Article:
The fact is, circumstances and relationships change and this will have an impact on your Will. Unfortunately, case law shows that challenges to Wills are on the rise and in a lot of circumstances, could have been avoided by simply reviewing and updating the existing Will.

Q8 – What happens if you die without a Will?

If you die without a legal Will, State/Territory law determines how your estate is distributed. In most situations your closest relatives will share in the estate you leave behind. This is not always the case though, other people may put in claims on your estate. Remember you’re not here to be heard so your wishes may not be carried out the way you assume.

  • The court has the right to determine who will be granted administration of your estate
  • The court may grant administration to a person or organisation you do not want managing your affairs
  • The net value of your estate will be shared between your living relatives according to State/Territory law

There are many disadvantages to not writing a Will:

  • You will have no say as to who will benefit from your estate
  • No distinction is made between able and disabled beneficiaries when no Will is present
  • Your estate may take a long time to settle and may cost significantly more than if you have a Will
  • You aren’t here to say who you want to leave your estate to. Don’t assume anything in this world.

Make a Will and be heard.

Q9 – Who can make a Will?

If you are over 18 years of age and have legal capacity, you can make a Will. You can also make a Will if you are under 18 years of age and are married, or with consent from the court. To have the legal capacity to make a Will, you need to understand what a Will is and what it does, what property you own, who is important to you, be able to consider any claims that may be made against the estate, and be of sound mind.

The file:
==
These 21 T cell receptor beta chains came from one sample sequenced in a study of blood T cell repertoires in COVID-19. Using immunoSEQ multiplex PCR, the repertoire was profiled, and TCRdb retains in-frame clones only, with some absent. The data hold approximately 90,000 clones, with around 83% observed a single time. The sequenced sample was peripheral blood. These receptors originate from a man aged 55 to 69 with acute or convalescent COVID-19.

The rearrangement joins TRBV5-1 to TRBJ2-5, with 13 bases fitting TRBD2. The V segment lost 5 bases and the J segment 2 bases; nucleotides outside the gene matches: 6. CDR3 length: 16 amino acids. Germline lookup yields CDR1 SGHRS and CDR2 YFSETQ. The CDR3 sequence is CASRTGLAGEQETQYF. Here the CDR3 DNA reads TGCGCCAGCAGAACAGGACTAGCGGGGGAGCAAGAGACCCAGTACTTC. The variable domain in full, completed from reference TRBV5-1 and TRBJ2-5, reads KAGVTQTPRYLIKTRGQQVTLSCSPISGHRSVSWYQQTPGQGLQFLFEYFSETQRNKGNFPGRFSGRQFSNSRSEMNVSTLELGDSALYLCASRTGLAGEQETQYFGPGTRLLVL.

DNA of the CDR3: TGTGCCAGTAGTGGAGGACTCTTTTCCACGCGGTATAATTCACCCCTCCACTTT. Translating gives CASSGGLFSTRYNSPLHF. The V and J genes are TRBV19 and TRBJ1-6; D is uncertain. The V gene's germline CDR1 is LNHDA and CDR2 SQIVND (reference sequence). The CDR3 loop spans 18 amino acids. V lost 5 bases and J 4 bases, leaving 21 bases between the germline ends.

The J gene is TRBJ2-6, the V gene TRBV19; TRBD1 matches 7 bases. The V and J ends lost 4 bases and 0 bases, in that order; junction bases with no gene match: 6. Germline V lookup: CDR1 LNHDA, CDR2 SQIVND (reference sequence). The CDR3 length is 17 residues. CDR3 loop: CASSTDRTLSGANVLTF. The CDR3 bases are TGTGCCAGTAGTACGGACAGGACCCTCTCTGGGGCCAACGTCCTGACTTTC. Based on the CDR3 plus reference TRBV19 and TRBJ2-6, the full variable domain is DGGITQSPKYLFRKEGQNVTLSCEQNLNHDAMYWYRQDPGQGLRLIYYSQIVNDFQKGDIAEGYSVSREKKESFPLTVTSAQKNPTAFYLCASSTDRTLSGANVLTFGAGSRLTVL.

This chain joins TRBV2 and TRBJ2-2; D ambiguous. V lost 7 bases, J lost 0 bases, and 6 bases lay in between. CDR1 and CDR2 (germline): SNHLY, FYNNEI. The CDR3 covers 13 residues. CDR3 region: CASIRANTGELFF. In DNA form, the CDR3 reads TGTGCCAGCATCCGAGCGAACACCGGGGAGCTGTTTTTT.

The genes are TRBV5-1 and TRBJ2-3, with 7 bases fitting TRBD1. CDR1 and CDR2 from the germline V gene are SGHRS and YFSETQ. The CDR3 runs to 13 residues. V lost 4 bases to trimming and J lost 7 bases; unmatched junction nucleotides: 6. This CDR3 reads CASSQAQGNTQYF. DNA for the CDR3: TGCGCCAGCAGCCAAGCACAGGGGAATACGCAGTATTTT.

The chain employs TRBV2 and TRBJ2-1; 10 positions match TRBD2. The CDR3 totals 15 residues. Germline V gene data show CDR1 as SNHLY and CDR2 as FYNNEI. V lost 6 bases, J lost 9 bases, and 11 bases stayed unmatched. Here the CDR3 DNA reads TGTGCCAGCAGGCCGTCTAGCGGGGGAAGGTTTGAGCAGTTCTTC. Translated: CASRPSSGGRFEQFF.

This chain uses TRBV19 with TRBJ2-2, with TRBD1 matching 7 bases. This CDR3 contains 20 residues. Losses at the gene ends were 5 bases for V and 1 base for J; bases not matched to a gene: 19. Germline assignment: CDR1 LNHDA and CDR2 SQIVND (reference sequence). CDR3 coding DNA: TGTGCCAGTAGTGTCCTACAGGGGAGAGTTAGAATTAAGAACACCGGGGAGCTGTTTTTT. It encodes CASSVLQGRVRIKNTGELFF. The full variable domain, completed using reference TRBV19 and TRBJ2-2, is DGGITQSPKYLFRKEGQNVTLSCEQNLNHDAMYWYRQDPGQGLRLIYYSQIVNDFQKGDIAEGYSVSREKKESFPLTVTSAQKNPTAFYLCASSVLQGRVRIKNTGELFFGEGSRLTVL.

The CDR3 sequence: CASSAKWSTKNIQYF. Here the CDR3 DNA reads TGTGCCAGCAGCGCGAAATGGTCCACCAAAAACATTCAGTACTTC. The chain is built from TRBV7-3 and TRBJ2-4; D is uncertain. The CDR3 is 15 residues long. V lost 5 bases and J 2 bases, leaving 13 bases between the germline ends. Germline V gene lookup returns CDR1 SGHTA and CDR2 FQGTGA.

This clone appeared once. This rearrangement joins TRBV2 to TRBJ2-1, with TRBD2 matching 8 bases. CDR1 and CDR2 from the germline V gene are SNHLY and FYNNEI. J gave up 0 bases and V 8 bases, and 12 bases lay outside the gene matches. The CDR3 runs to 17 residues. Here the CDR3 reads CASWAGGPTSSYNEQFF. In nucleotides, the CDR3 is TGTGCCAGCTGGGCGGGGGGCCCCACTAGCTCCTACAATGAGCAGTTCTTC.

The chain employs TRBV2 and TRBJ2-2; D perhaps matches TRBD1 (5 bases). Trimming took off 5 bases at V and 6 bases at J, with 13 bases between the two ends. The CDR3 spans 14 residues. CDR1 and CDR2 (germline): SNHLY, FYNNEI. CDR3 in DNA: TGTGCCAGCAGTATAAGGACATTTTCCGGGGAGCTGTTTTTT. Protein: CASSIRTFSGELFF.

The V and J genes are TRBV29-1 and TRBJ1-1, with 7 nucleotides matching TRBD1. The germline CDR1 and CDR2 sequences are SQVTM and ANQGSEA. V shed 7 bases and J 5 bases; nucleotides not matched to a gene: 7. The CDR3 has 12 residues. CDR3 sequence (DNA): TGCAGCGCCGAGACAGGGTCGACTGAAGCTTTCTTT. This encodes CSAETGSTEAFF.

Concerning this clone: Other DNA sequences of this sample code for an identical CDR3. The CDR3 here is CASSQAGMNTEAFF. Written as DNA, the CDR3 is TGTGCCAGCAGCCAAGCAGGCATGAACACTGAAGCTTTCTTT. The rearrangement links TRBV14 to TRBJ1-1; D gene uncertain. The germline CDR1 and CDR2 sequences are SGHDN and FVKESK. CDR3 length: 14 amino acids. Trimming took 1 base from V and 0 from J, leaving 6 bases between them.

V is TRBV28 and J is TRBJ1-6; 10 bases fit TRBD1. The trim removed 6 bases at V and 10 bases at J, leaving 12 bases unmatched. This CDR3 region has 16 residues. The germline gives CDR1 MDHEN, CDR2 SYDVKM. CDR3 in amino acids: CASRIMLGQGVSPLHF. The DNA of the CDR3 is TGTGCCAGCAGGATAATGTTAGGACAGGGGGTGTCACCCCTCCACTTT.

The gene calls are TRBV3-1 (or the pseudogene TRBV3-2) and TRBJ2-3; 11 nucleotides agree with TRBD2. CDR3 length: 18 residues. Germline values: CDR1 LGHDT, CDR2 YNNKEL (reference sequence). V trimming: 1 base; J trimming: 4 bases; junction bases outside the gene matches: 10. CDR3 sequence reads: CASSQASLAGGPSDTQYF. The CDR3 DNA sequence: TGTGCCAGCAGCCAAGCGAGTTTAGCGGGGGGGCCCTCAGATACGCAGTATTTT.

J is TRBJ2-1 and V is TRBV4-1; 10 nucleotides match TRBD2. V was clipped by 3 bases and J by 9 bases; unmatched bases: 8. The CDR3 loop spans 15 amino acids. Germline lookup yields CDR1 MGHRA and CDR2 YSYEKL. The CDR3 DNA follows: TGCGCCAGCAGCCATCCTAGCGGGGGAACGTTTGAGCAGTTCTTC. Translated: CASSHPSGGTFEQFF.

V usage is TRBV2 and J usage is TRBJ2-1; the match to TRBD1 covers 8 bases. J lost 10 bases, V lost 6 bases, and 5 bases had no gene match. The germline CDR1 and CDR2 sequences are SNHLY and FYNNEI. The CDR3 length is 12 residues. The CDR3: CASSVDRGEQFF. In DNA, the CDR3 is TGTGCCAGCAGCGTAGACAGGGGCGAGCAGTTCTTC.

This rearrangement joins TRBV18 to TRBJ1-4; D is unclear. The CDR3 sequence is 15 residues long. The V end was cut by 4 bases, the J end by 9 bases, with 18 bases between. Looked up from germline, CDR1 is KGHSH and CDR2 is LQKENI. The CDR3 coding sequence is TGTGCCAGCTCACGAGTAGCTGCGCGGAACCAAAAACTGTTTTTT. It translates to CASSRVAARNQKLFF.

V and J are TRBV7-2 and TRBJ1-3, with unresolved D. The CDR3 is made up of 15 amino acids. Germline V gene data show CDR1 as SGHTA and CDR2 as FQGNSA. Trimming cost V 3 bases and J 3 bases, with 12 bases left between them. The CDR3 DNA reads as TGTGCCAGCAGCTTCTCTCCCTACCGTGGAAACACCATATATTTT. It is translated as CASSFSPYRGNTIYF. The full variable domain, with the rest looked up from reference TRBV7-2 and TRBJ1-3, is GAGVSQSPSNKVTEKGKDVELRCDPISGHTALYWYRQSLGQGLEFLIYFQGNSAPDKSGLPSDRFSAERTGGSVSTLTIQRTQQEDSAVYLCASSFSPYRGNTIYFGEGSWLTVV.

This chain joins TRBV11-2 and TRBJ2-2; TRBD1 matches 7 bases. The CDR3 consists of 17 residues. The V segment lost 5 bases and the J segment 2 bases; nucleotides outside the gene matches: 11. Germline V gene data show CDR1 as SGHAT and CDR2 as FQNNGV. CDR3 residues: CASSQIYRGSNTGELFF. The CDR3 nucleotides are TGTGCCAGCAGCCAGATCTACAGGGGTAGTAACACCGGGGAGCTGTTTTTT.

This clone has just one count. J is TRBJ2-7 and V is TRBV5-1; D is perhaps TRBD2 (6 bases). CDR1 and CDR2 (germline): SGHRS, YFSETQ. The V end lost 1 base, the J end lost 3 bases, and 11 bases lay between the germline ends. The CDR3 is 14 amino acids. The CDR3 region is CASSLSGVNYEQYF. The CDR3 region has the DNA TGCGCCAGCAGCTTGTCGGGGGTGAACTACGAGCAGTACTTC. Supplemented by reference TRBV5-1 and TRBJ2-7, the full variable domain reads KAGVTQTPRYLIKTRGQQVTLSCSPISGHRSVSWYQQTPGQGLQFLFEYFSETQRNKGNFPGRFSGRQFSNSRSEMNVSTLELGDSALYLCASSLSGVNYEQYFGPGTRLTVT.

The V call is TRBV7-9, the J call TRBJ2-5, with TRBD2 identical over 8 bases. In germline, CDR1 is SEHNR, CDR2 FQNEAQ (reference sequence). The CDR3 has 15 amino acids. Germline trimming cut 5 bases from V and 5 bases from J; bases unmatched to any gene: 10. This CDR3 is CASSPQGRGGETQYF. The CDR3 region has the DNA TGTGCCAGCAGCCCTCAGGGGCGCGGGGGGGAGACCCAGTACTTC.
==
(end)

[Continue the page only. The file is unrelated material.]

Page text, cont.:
Making sure your Will is up-to-date and legally sound is the best way to help ensure your assets are protected and your wishes are carried out.

This is where our participating law firms can help you.

Q10 – Should I have the conversation with my family about getting a Will?

Every family’s legal needs are different, but perhaps the most important step is starting the discussion. Talk to your family about scenarios that may apply to your lives and explore ways to be better prepared.

It’s important to know that processes and laws for powers of attorney vary by State/Territory, so be sure to research your specific situation in your area.

By creating a solid foundation for your estate planning, from a last Will to a living trust, future additions or changes to your family’s circumstances won’t feel as daunting when the time comes. After all, life never slows down and no-one is invincible.



Q11 – Why is it very important for Aboriginal people to have a Will?

Aboriginal People have the lowest rate of Will-making in Australia. Professor Prue Vines has written a book titled Aboriginal Wills Handbook to explain why making a Will is very important for Aboriginal people and to provide practical guidance to legal practitioners about how to make a culturally appropriate Will.

Download the Aboriginal Wills Handbook to get all the information.

If you’d like more Will facts

Contact your Public Trustee or Law Society in your State or Territory.

Legal Disclaimer

No content contained on this website is intended to be provided as legal advice. It is intended to provide general information only. You should obtain formal legal advice specific to your own situation.